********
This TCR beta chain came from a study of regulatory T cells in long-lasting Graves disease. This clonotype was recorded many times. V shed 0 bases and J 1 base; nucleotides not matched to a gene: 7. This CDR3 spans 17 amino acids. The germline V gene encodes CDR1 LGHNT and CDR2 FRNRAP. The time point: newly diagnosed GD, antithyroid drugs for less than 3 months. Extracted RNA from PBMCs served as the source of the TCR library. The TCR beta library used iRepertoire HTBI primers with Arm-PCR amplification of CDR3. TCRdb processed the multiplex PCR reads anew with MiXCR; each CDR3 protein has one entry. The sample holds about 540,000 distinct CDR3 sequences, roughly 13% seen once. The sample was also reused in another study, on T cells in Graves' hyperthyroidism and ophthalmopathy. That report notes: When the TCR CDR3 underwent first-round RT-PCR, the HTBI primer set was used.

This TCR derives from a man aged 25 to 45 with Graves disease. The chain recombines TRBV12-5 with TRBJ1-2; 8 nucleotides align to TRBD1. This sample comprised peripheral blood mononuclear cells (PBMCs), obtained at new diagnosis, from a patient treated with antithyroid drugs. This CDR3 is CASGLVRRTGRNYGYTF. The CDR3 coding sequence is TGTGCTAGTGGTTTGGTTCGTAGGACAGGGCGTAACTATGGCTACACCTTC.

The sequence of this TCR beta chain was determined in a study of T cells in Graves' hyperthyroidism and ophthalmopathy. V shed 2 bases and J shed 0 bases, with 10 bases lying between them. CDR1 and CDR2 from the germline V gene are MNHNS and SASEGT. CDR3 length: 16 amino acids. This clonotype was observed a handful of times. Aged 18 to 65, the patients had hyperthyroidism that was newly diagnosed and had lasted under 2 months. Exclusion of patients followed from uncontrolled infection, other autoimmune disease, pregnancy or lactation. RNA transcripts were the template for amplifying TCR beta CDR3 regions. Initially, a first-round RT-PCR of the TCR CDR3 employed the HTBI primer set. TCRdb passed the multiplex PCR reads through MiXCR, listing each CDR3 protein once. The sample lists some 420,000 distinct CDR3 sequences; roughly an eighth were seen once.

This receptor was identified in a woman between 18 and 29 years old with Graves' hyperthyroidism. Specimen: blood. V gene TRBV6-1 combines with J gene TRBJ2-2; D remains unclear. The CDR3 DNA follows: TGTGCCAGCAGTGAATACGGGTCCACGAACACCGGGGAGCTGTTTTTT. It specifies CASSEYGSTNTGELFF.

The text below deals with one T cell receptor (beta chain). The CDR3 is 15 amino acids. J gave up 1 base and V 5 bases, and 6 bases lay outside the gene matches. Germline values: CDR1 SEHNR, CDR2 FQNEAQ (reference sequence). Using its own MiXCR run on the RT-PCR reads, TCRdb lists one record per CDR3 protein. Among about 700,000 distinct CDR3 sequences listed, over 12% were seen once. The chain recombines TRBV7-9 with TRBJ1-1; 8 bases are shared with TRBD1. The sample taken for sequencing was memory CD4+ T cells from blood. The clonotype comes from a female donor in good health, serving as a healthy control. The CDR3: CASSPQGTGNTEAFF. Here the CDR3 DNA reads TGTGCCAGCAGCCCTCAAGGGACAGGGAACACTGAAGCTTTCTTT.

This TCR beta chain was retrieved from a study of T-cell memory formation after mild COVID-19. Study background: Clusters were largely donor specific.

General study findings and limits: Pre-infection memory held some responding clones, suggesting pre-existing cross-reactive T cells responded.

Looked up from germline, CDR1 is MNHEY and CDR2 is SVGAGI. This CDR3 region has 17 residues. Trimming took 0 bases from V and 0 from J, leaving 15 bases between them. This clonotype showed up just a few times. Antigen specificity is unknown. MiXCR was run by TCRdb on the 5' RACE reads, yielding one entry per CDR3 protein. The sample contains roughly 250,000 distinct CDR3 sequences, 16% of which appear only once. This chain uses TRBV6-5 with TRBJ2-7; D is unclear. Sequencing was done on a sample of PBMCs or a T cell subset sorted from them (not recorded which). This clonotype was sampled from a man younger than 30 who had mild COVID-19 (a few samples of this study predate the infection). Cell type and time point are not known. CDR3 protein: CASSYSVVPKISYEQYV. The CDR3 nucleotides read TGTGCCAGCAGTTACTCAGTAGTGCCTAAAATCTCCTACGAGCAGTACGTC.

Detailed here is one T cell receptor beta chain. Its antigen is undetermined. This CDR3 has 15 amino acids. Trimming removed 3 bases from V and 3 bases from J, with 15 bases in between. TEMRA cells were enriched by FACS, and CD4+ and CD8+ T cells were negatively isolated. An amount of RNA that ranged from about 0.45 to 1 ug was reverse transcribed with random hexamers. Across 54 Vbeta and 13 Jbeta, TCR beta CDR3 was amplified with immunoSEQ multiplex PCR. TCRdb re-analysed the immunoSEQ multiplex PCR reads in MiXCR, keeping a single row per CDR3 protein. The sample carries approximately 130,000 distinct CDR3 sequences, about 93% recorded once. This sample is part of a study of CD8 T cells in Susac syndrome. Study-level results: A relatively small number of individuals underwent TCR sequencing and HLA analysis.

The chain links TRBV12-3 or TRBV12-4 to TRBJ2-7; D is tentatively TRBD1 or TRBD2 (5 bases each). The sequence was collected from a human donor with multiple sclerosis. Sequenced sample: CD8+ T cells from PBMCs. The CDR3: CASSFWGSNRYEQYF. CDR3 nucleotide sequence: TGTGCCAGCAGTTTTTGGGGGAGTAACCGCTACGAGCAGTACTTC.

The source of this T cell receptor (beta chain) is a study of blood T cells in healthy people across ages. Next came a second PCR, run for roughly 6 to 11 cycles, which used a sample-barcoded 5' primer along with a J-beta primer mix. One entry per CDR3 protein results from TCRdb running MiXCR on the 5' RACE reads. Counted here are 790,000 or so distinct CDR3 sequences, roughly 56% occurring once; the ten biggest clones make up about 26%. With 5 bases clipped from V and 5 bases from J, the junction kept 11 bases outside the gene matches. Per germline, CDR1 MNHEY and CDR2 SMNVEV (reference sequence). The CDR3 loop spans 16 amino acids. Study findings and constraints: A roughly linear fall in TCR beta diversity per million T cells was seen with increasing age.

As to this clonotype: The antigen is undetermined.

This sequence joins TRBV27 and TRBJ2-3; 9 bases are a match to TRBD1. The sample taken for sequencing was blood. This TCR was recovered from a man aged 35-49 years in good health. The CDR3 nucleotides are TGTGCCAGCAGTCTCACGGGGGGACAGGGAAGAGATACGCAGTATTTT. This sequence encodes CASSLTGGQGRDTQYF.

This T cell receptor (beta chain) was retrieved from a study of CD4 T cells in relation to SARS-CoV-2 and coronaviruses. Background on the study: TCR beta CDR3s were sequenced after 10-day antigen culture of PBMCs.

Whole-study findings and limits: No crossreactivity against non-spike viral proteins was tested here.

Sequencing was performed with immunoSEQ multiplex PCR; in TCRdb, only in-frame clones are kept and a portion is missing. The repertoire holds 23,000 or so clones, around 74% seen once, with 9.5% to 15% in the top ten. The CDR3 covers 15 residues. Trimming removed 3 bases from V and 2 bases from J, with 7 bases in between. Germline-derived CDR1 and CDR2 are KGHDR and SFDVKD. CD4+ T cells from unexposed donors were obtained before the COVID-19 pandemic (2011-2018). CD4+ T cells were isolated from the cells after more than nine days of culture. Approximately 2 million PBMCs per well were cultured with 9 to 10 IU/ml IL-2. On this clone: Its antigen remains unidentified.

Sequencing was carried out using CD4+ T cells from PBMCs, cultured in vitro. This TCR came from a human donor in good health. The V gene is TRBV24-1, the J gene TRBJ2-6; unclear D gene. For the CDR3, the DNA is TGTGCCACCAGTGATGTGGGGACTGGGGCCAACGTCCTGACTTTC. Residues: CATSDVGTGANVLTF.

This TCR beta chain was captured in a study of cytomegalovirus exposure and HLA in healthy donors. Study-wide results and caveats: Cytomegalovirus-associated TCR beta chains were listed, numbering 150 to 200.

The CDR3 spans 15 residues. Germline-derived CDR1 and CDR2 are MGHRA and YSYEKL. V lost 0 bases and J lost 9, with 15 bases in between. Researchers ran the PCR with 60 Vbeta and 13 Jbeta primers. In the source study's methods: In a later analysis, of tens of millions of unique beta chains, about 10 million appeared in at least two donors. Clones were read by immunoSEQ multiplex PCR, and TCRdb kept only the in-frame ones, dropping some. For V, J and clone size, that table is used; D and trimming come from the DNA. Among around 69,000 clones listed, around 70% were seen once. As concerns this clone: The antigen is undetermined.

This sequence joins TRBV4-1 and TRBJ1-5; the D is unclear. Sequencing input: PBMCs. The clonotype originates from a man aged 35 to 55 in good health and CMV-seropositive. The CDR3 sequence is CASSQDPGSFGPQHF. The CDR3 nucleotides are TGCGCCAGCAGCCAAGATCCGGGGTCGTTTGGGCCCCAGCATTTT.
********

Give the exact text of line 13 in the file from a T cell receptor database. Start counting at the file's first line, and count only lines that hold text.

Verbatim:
This sequence joins TRBV27 and TRBJ2-3; 9 bases are a match to TRBD1. The sample taken for sequencing was blood. This TCR was recovered from a man aged 35-49 years in good health. The CDR3 nucleotides are TGTGCCAGCAGTCTCACGGGGGGACAGGGAAGAGATACGCAGTATTTT. This sequence encodes CASSLTGGQGRDTQYF.